Running in heels and other things I didn't expect at Edinburgh Fringe

T minus fifteen minutes. Plenty of time to get there. We figure out the set of artistically designed bins, dump our pints' plastic glasses and stroll to the venue.
T minus nine minutes, we reach the venue and try to figure out the signs. It's not too surprising for the constantly re-marked chalkboards to not show your event, so I wander to the green hut of information to ask where the show is. Turns out my friend's working there so I cover up our confusion with my usual how-typical-I-can't-understand-the-obvious attitude.
T minus eight minutes, my friend in the hut gives me a very professional, "no, sorry, you've got the wrong venue". I assume the venue will be nearby, boasting the same name as the one we're stood in, and even his offhand, "it's on the other side of town" doesn't phase me. He's my friend, he's an actor, he's done bigger things to pull my leg. It's only when his friends, who I don't know, earnestly yet professionally agree, do I realise he's being serious.
T minus seven minutes. I sigh with a mix of regret and pre-disaster preparation and ask my person if he thinks we can make it in time. He clocks there's seven minutes to go and gives an answer I can't remember, something along the lines of "I don't know" or "it's up to you". Of course, he's looking at the girl who woke up and got ready to go into town in less than a quarter of an hour in the middle of the night after spending the day falling asleep on her feet, so he already knows the answer.
T minus six minutes. I do a quick mental calculation. The route is relatively straight - follow your nose and the crowds. I've got two and a half inch wedges on. My hair's up so there's no chance of view obstruction. Of course I'm going to do it, I'm just working out how easy it's likely to be. Swinging my bag over my shoulder into a small satchel, I check it's shut and that my person has a map at easy access, and tell my green hut friend I'll see him in a little bit over an hour.
T minus six minutes to T plus five minutes. We run to the other side of the city.

I don't know if you've ever chased a half marathon runner across a city. If not, I'm going to take this opportunity to suggest that you never do. Whilst doing my mental calculation I totally forgot to take this into account, alongside the tiny problem that I can't run. Edinburgh in itself is a difficult city to run across - rich in history, the streets are often cobbled or at best uneven, and being built on six levels, there's more than a few hills. For someone who finds Derby's Babbington Lane or St Peter's Gate a pain after a long day, this didn't bode well. Add tens of thousands of people in huge crowds, long bus lines, and a necklace that hits you in the chest every time you try and breathe, and things look bad.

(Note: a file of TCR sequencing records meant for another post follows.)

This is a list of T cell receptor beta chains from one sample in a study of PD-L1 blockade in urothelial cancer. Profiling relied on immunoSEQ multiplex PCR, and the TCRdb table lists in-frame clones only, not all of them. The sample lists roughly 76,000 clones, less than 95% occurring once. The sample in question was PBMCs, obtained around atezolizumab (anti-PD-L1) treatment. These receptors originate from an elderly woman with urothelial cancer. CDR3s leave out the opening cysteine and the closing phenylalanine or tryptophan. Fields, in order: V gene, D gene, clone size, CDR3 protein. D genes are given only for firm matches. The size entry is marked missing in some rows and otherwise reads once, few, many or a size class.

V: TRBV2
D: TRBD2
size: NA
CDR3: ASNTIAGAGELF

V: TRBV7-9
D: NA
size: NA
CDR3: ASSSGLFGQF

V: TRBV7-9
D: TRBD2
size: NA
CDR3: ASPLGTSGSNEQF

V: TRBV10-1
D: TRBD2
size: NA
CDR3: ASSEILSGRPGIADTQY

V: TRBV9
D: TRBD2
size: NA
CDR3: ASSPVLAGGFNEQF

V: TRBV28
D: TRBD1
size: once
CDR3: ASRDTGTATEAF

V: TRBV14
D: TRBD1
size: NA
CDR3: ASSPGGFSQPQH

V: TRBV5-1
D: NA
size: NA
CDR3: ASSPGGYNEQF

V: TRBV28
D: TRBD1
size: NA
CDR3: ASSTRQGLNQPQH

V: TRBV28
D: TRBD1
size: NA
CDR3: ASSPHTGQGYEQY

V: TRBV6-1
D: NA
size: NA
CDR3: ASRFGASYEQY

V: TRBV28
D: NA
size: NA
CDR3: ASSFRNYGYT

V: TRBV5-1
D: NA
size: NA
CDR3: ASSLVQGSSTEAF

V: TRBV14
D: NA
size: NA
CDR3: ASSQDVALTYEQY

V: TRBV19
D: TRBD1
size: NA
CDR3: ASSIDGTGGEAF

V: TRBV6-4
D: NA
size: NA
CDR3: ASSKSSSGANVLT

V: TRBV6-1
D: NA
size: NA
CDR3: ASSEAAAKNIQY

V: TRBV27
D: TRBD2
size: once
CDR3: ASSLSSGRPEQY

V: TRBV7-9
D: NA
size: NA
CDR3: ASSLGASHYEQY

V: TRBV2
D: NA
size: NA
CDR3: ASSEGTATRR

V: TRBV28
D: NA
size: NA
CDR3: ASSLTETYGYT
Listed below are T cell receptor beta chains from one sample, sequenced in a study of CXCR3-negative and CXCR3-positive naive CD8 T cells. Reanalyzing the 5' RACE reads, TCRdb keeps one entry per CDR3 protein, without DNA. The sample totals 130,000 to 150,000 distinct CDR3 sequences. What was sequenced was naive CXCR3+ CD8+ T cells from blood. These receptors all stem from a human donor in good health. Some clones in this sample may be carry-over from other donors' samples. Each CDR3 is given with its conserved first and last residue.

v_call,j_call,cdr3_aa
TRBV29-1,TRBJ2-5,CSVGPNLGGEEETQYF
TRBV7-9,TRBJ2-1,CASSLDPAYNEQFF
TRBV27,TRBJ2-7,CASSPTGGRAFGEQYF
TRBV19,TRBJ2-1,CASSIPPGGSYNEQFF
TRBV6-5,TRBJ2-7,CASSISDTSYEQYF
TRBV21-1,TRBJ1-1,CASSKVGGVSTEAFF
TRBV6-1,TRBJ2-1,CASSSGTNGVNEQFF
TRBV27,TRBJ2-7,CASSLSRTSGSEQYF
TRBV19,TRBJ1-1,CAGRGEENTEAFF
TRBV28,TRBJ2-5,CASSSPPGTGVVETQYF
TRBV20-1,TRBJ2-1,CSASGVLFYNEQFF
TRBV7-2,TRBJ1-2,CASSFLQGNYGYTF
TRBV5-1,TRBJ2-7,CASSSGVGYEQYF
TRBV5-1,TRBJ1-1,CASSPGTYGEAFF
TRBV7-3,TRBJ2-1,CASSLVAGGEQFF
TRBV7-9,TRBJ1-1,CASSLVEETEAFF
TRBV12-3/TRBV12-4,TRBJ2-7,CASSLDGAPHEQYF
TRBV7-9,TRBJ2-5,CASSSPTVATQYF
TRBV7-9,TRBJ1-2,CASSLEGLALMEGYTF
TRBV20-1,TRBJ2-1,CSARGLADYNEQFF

In time, we reach the venue. We walk in a few minutes late to what can most easily be described as a "Fringe show". For those of you who don't know, let me summarise the general premise; a brilliant concept. Not the cleanest execution. Bizarre consumes. Corpsing. One or two jokes that stand out fantastically. Up to date references. Something very meta. It's the sort of show that you have to see one of each year, the sort of thing that reassures you that you took a chance on an intriguing idea and that you're supporting people who've probably spent months working on the idea, you've helped realise their dream, but... you wish you'd had a drink in your hand during it.

In previous years, I've taken big risks and seen some truly, truly, awful shows. Actually, I've only ever seen one that was so bad I can't find words for it, so bad I wrote an article about how bad it was and hated the thought of it all so much I never published it, so bad I've thankfully forgotten the name and most of the content, so bad that when I'm in an awful situation I think to myself, "at least I'm not at that dire Fringe show".

Many things happened this past weekend that were far more amusing than That Show, not just the five star performances or the bigger name comedians such as Ed Byrne or Daniel Sloss. Running into a selection of mine and my person's old friends with careful avoidance; my green hut friend telling me about taxidermy; my person's friend offering me Tunnocks teacakes then whispering in my ear things that shouldn't be typed on a blog in case one day it's discovered, not taken as a joke, and everyone gets in trouble; seeing George Clarke or his doppleganger; many overheard conversations; an electric blind; complicated riddles; my mum spilling tea down herself.

I love the Fringe. I really do. But even if a show isn't setting itself up to be five stars, always check where the venue is.

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